f ‘sample size’ is the concern a marketer attaches to a qualitative research, then either s/he is not clear what s/he wants from the research or s/he may be a first time user of qualitative research. The latter’s exposure to research may be limited to a close ended questionnaire filled up by ‘at least 50-100’ different people.
Qualitative research is not a survey, a dipstick or a questionnaire filling exercise that can tell you HOW MANY people said they thought badly or nicely about a brand or person.
Qualitative research is exploratory, understanding the said and the unsaid, lot of observation and decoding that can tell you WHY those people thought badly or nicely about the brand or person.
Q: How many people would you want to research to understand that in India, we look to our right before we cross a road?
A: We don’t need to research any. The important thing is to observe this pattern when a retail research is happening and bring it in your sightline to juxtapose a few observations and dovetail them with the truth we already know – that India is a RHS drive country.
The insight that Indian shoppers go naturally straight or to their right when they enter a shop, can be decoded from just an observation and an already known truth.
We walk straight or right when we enter a store – because we are a right hand drive country
Qualitative research is not about numbers, but nuances. It is not about sample size but about the depth of responses. It is not about lot of information but sharper insights. Many marketers are guilty of using qualitative research as a short cut to quantitative research. So they look to mine insights ‘at least’ from X no of sample size. There can be nothing more short sighted than that. And a bigger disservice to the brand they are researching.
Insights can be derived from fewer interactions or observations. One can validate them through numbers with a quantitative exercise subsequently. Sometimes even that is not required. But being bull headed about meeting x no of people for a qualitative research is like checking all the grains in the pot to understand if the rice is fully cooked. Something you can achieve by just pressing a few grains! With a lot less resources, time and effort.
ost marketing managers are ‘guilty’ of cutting to the chase. Linear line of questioning like “just ask the consumer why s/he dis/likes my product and I shall know what to do next” has landed them into defending their product more and more - to the point of valueing less and less of what any customer gives as feedback. As an upshot consumer research itself has becomes the favorite flogging horse for marketers.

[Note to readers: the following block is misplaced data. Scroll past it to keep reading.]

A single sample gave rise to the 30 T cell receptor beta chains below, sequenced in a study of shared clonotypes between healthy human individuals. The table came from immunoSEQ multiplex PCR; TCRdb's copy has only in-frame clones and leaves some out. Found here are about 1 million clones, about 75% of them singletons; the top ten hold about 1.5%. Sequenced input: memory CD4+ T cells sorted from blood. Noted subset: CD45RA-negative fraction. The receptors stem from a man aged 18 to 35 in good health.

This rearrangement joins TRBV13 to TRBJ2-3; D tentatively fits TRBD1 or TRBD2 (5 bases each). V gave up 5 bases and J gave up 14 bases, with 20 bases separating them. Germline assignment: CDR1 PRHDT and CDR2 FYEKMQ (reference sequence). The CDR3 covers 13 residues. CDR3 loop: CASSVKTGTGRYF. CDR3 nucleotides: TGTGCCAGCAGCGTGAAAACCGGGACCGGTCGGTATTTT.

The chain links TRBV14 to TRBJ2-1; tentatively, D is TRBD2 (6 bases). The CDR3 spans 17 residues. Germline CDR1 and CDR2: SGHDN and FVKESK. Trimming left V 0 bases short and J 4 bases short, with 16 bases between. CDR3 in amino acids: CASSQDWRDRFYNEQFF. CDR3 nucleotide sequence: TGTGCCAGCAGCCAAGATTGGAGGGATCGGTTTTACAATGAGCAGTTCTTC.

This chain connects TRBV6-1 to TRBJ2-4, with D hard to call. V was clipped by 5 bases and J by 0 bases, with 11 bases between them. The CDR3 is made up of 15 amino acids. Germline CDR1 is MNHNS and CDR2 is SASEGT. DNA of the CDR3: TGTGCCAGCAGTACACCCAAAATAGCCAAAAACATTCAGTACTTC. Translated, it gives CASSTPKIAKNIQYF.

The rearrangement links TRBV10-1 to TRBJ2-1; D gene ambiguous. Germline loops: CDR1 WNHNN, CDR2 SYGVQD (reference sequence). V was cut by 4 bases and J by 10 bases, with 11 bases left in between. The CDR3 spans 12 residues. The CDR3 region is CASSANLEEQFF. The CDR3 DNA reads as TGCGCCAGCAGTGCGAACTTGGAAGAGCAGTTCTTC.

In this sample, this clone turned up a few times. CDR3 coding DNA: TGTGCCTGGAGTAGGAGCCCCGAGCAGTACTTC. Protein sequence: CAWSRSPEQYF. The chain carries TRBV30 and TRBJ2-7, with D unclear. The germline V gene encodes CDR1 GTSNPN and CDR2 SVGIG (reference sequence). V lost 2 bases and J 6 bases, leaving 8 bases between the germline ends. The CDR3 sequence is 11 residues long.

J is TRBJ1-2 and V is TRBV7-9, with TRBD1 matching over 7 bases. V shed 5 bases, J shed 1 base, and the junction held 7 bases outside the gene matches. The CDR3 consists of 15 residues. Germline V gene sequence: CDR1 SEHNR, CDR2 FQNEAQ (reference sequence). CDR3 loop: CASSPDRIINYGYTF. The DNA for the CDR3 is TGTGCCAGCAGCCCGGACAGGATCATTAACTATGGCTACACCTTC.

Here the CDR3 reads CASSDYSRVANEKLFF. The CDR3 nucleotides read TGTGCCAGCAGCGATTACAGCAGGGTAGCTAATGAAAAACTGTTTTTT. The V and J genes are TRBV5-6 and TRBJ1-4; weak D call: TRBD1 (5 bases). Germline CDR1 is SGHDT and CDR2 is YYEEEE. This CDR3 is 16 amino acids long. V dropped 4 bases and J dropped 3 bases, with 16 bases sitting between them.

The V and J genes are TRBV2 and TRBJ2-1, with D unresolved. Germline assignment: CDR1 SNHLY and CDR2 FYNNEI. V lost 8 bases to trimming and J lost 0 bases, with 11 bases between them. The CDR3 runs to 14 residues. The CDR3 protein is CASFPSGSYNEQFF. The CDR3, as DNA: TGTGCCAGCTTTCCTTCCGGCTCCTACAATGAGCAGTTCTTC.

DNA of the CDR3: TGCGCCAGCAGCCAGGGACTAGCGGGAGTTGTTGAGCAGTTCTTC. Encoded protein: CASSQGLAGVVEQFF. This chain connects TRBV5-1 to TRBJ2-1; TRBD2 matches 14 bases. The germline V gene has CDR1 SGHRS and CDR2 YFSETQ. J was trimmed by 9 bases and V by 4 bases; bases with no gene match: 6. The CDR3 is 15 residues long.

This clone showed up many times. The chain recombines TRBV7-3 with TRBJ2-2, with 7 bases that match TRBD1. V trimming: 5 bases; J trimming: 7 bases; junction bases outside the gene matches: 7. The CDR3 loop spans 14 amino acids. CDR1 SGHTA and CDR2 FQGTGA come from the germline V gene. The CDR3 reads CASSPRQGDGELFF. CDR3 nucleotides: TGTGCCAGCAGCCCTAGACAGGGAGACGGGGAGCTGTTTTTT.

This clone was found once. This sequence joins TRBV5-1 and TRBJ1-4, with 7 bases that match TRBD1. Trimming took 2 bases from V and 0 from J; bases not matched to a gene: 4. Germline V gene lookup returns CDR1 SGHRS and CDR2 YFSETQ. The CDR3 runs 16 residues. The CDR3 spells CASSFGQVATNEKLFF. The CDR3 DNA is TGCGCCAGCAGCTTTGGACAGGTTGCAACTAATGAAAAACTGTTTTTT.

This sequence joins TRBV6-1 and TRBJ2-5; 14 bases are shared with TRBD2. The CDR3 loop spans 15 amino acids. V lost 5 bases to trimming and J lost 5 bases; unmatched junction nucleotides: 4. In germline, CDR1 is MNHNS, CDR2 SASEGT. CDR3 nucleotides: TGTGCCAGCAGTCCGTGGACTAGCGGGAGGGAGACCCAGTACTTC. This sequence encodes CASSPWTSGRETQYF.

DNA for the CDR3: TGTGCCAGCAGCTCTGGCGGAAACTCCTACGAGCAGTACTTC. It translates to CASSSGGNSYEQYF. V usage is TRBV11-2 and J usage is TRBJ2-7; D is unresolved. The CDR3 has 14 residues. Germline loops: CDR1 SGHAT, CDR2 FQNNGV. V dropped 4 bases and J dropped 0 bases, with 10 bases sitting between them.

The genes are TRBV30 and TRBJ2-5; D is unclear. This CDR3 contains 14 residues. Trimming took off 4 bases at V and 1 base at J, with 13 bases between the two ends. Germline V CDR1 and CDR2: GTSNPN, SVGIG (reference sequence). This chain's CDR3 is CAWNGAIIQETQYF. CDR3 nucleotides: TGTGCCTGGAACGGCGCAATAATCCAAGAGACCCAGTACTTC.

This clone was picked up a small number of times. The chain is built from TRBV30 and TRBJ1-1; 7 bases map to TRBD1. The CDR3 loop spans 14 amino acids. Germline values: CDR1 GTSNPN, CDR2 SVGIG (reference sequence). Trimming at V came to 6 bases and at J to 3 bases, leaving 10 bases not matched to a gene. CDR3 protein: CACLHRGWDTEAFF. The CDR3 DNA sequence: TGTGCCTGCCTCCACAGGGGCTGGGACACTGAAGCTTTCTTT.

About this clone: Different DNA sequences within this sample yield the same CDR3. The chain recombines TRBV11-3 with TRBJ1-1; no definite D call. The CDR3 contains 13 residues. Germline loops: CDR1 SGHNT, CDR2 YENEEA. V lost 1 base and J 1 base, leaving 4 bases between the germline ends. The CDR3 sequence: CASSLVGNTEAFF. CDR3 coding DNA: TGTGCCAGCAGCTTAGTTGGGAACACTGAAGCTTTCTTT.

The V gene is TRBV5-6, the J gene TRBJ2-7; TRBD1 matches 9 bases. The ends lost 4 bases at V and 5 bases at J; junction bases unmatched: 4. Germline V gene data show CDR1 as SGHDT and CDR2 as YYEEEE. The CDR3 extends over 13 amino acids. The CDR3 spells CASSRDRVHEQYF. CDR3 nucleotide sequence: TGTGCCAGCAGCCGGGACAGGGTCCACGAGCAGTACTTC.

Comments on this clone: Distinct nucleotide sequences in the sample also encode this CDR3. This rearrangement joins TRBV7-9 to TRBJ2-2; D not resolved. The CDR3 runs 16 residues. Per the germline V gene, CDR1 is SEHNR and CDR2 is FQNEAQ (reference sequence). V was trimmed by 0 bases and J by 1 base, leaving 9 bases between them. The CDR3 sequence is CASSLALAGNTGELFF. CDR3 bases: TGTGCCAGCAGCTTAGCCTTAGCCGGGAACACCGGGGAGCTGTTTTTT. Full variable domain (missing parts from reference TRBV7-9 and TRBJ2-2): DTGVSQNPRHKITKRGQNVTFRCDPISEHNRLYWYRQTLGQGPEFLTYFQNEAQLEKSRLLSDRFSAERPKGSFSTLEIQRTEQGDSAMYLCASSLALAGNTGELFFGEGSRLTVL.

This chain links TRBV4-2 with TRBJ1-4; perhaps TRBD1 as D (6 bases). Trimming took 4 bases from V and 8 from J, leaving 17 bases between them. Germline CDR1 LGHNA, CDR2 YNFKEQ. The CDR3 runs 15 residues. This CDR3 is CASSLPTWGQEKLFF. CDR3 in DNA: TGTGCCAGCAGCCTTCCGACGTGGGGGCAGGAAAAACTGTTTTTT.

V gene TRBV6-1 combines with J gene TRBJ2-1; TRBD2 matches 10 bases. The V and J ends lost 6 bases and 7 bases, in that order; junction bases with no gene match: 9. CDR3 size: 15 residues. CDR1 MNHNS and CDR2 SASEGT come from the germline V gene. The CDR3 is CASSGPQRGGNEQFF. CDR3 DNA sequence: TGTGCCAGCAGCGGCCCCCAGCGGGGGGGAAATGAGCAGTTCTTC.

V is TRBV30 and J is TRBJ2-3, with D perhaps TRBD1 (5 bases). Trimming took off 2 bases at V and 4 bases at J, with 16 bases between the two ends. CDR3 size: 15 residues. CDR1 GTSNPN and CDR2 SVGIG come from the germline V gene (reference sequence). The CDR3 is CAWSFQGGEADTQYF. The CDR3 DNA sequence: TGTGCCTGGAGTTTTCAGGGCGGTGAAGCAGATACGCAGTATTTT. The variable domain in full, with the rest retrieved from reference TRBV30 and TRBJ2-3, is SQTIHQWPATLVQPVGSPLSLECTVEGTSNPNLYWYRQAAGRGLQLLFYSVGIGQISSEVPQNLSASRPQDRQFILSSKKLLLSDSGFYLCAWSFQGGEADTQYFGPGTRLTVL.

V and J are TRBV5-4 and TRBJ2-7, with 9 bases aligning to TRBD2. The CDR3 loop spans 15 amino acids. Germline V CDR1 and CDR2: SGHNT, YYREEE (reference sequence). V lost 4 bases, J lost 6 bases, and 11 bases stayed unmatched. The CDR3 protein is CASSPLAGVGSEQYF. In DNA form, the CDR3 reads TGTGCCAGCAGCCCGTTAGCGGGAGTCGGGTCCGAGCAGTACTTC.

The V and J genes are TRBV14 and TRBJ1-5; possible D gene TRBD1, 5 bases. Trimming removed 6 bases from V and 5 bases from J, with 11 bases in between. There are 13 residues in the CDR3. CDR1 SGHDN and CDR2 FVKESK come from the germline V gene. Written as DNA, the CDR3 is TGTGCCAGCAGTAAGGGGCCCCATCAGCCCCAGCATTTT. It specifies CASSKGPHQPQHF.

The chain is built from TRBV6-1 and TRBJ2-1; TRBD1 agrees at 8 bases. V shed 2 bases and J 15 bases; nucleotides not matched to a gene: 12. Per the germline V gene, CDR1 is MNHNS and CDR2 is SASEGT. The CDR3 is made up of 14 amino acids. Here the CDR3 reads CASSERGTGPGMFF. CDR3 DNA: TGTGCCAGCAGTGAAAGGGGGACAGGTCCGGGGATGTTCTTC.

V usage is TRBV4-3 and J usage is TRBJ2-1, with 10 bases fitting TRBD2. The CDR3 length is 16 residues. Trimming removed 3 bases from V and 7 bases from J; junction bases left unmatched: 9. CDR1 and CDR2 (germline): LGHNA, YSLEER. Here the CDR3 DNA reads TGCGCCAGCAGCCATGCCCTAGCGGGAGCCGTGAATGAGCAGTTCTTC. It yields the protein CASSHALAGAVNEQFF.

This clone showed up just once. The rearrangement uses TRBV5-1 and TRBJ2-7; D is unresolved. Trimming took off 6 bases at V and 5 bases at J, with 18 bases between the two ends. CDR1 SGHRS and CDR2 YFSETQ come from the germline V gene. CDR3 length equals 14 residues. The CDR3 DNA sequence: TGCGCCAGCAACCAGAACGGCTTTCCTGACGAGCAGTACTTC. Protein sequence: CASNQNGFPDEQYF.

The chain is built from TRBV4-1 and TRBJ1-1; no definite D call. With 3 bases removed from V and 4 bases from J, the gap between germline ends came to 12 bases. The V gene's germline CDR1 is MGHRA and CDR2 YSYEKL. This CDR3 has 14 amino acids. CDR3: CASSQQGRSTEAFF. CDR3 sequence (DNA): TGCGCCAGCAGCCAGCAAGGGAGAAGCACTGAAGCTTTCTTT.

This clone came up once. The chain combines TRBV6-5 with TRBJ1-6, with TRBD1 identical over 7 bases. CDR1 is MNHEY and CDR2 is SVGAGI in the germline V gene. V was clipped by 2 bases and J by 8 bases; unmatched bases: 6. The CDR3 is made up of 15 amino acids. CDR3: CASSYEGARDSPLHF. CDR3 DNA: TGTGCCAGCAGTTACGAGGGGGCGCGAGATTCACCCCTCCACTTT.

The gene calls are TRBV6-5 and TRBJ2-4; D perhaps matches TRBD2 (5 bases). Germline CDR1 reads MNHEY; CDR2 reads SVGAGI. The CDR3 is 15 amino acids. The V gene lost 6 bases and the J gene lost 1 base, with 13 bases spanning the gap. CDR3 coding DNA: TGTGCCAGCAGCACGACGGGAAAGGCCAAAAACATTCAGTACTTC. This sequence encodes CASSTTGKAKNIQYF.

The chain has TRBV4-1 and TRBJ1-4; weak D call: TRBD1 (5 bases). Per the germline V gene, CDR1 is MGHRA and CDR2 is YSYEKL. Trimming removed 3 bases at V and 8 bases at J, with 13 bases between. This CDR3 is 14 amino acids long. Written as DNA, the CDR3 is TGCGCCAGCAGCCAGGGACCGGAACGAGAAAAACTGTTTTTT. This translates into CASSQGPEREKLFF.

So much so, that some successful marketers come across as research skeptics. Sample what the man touted as Sam Walton of India, Mr Kishore Biyani has to say about research –
(Click to read the interview)
“We have a very low cost of innovation. We don’t do research. We do not hire consultants. We experiment and do everything on our own. We run the largest design company and are very fast in our approach.”
In the same interview, he says
“We come to know within one month of launching a new format (sic) It is like a movie. First day, first show, the consumers tell you whether they like you or hate you. It is for you to notice and pick up what they are saying.”
What Biyani is saying in effect is that he believes in what the consumers say but he may not believe in outsourcing consumer research to companies. His last statement is a sure give-away of what he finds lacking in the industry today. And indeed the experiments he did which he destroyed later did not take off because of the changing consumer context. Something a one-on-one chat with consumer is not likely to reveal. Something that most marketers forget to factor in.
Over time, marketers have developed theories about why consumers buy. Most of these err by viewing the consumer through the lens of the product. Marketers start with the features and benefits of a product and conduct consumer research to find matching needs and motivations. More recently, Internet and digital media companies added a new layer of suppositions to explain and predict consumer behavior. Their approach views the consumer through the lens of digital technology. However, they misinterpret data about the activity of online users as being a valid insight into the consumer decision-making process.
Consumers do not have a Pavlovian response to products and to their marketing programs. Nor do the fundamentals of consumer behavior change to accommodate the latest innovation in digital technology.
Science now tells us that humans make decisions below the threshold of conscious awareness. But what does “unconscious awareness” even mean? And how do we apply it to our business?
The Key’s experience again simplifies the complex nature of human brain. The ‘unconscious awareness’ needs to be drawn out. It cannot result from a simple ask-answer routine. Our researchers are able to elicit both the rational and emotional responses from people by following three simple elicitation principles:
The Key’s 3 Principles of elicitation
Experience over opinion
- evidence beyond testimony and experiencing the experience - If knowledge is empirical, it's based on observation rather than theory. To do an empirical study of sweat shops, you'll need to visit at least some of them. Meditate all day on the origins of sweat shops, but you'll still lack empirical knowledge of how they operate and how they started. You can opine on how badly they reflect on a society or a marketer. But that would be your opinion and not your experience.